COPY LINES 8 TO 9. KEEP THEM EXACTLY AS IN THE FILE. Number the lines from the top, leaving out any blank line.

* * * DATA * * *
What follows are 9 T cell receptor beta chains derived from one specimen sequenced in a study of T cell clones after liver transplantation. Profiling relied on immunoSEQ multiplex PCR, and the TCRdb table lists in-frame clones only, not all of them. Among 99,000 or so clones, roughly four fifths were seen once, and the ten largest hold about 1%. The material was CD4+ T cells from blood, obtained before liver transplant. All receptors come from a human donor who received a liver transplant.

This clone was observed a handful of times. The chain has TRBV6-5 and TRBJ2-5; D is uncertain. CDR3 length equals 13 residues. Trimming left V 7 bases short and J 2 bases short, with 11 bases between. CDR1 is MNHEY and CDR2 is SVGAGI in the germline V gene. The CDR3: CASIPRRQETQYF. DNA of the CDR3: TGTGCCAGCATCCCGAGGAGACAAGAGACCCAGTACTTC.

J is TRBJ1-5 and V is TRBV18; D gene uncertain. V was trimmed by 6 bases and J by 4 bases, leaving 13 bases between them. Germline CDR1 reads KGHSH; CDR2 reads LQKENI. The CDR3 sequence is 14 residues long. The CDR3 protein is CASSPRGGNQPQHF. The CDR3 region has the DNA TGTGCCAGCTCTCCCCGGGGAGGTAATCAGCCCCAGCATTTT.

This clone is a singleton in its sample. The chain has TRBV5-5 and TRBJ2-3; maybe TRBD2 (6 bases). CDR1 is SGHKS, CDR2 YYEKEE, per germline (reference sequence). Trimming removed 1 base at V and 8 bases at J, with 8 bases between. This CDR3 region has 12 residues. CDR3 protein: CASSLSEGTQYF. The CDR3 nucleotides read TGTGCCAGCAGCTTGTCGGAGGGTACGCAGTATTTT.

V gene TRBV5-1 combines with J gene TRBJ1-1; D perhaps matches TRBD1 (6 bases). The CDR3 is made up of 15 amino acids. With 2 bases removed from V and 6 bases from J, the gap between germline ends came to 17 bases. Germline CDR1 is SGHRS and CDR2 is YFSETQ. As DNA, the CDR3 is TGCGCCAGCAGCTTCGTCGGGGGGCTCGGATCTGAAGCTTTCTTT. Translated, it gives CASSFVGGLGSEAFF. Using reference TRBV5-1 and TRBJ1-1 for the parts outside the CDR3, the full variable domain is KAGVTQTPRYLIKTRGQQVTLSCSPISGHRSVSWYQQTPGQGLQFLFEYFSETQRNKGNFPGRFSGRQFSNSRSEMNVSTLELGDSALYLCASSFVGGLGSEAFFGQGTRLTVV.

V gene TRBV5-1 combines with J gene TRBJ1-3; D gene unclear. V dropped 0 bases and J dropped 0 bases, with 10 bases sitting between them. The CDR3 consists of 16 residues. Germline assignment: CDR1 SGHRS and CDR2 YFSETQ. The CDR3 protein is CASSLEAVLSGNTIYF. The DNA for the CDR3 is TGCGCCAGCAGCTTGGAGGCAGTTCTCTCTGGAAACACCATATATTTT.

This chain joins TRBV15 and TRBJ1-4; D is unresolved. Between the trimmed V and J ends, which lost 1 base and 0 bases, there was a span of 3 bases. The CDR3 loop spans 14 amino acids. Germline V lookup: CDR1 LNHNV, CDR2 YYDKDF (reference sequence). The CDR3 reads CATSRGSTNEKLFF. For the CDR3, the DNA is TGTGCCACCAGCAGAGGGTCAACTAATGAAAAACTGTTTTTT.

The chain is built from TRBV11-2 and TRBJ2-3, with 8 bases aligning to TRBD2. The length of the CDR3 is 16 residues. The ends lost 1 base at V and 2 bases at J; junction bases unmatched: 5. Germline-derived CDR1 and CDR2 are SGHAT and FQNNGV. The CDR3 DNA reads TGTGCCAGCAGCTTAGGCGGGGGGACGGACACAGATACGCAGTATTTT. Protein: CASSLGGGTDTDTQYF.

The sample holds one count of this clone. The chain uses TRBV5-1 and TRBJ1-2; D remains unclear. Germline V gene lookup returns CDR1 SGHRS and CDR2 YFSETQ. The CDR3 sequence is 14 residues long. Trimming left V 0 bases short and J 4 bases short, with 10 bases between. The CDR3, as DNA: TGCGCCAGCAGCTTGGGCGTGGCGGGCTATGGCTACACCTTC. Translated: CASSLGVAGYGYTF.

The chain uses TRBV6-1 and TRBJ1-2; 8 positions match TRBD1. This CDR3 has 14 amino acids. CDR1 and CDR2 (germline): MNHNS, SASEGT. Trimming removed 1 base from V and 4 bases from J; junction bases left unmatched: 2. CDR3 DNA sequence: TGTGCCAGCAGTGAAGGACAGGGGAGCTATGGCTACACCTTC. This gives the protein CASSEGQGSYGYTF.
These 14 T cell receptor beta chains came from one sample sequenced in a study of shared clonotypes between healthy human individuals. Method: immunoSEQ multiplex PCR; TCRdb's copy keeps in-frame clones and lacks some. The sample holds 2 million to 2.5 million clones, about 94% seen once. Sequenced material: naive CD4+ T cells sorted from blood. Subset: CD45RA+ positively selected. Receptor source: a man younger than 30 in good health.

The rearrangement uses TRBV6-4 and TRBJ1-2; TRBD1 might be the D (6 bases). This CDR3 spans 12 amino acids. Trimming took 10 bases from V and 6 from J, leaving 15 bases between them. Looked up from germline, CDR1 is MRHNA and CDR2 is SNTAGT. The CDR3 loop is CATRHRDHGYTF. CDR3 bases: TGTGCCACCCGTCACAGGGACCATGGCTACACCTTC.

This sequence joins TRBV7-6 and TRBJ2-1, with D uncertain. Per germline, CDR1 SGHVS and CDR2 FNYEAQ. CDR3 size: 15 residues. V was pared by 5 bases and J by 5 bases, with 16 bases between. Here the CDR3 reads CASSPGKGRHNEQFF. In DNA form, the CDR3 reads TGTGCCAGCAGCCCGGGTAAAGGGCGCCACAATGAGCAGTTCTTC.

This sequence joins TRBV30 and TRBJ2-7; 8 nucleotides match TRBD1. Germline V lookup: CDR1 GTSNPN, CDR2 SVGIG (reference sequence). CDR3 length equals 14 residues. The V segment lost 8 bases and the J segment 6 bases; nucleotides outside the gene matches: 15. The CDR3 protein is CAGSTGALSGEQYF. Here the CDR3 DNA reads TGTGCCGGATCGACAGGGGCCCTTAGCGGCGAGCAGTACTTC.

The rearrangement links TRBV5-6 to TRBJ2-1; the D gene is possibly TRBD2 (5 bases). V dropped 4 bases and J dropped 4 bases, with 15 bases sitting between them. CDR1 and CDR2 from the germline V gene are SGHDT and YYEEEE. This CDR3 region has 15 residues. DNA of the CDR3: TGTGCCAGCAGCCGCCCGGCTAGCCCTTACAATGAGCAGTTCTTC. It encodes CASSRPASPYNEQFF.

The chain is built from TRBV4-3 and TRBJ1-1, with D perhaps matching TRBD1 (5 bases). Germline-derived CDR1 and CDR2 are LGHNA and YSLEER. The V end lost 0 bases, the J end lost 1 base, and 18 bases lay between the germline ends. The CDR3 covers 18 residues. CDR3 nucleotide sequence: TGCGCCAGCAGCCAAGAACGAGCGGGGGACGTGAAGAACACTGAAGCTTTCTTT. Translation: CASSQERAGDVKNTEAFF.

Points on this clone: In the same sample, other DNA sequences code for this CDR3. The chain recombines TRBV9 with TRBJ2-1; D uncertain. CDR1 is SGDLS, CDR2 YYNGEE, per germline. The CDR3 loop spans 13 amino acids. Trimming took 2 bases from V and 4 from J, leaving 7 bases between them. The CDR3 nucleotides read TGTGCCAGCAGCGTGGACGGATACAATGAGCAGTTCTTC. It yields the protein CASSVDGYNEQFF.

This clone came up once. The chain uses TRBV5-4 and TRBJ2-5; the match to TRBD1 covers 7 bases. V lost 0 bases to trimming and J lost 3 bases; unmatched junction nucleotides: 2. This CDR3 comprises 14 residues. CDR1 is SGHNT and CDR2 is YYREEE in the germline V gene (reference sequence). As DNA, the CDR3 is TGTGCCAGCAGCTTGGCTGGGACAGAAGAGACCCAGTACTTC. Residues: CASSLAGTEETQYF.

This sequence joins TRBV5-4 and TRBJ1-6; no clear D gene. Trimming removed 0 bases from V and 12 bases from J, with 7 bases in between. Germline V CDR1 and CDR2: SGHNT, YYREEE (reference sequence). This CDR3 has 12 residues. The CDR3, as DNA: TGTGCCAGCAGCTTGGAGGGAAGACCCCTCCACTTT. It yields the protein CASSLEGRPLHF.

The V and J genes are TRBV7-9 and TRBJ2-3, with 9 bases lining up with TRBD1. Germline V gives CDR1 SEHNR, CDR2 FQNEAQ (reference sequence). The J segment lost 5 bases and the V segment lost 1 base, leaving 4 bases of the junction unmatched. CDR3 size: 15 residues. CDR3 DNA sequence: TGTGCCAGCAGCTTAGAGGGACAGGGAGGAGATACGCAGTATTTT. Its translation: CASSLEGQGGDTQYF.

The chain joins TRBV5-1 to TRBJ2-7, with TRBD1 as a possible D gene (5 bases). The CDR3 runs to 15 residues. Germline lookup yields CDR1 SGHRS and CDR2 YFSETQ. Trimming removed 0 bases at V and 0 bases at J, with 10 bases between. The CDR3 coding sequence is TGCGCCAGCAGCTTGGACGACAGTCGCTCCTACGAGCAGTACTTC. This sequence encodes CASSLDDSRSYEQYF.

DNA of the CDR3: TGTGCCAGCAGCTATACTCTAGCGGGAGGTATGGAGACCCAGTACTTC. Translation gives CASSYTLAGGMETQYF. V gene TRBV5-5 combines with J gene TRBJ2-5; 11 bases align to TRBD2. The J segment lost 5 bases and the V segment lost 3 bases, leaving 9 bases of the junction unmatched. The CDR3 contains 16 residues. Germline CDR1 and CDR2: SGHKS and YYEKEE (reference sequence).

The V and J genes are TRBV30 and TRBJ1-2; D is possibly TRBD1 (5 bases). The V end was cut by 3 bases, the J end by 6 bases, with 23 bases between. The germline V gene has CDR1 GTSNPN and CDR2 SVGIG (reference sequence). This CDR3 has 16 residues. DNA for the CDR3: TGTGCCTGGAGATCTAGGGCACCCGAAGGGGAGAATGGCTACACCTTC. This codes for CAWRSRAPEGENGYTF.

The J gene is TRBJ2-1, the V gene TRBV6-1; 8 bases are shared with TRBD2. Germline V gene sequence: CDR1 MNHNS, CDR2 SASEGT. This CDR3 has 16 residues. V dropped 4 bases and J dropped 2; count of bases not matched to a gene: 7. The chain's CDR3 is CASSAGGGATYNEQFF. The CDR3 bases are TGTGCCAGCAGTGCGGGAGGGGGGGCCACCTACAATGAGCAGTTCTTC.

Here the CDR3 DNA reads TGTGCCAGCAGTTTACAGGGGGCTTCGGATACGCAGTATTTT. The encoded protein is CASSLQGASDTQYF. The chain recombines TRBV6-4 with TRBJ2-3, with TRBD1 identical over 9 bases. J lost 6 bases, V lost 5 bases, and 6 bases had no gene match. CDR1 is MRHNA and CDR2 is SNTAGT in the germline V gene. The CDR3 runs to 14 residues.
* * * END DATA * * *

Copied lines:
The chain is built from TRBV11-2 and TRBJ2-3, with 8 bases aligning to TRBD2. The length of the CDR3 is 16 residues. The ends lost 1 base at V and 2 bases at J; junction bases unmatched: 5. Germline-derived CDR1 and CDR2 are SGHAT and FQNNGV. The CDR3 DNA reads TGTGCCAGCAGCTTAGGCGGGGGGACGGACACAGATACGCAGTATTTT. Protein: CASSLGGGTDTDTQYF.

The sample holds one count of this clone. The chain uses TRBV5-1 and TRBJ1-2; D remains unclear. Germline V gene lookup returns CDR1 SGHRS and CDR2 YFSETQ. The CDR3 sequence is 14 residues long. Trimming left V 0 bases short and J 4 bases short, with 10 bases between. The CDR3, as DNA: TGCGCCAGCAGCTTGGGCGTGGCGGGCTATGGCTACACCTTC. Translated: CASSLGVAGYGYTF.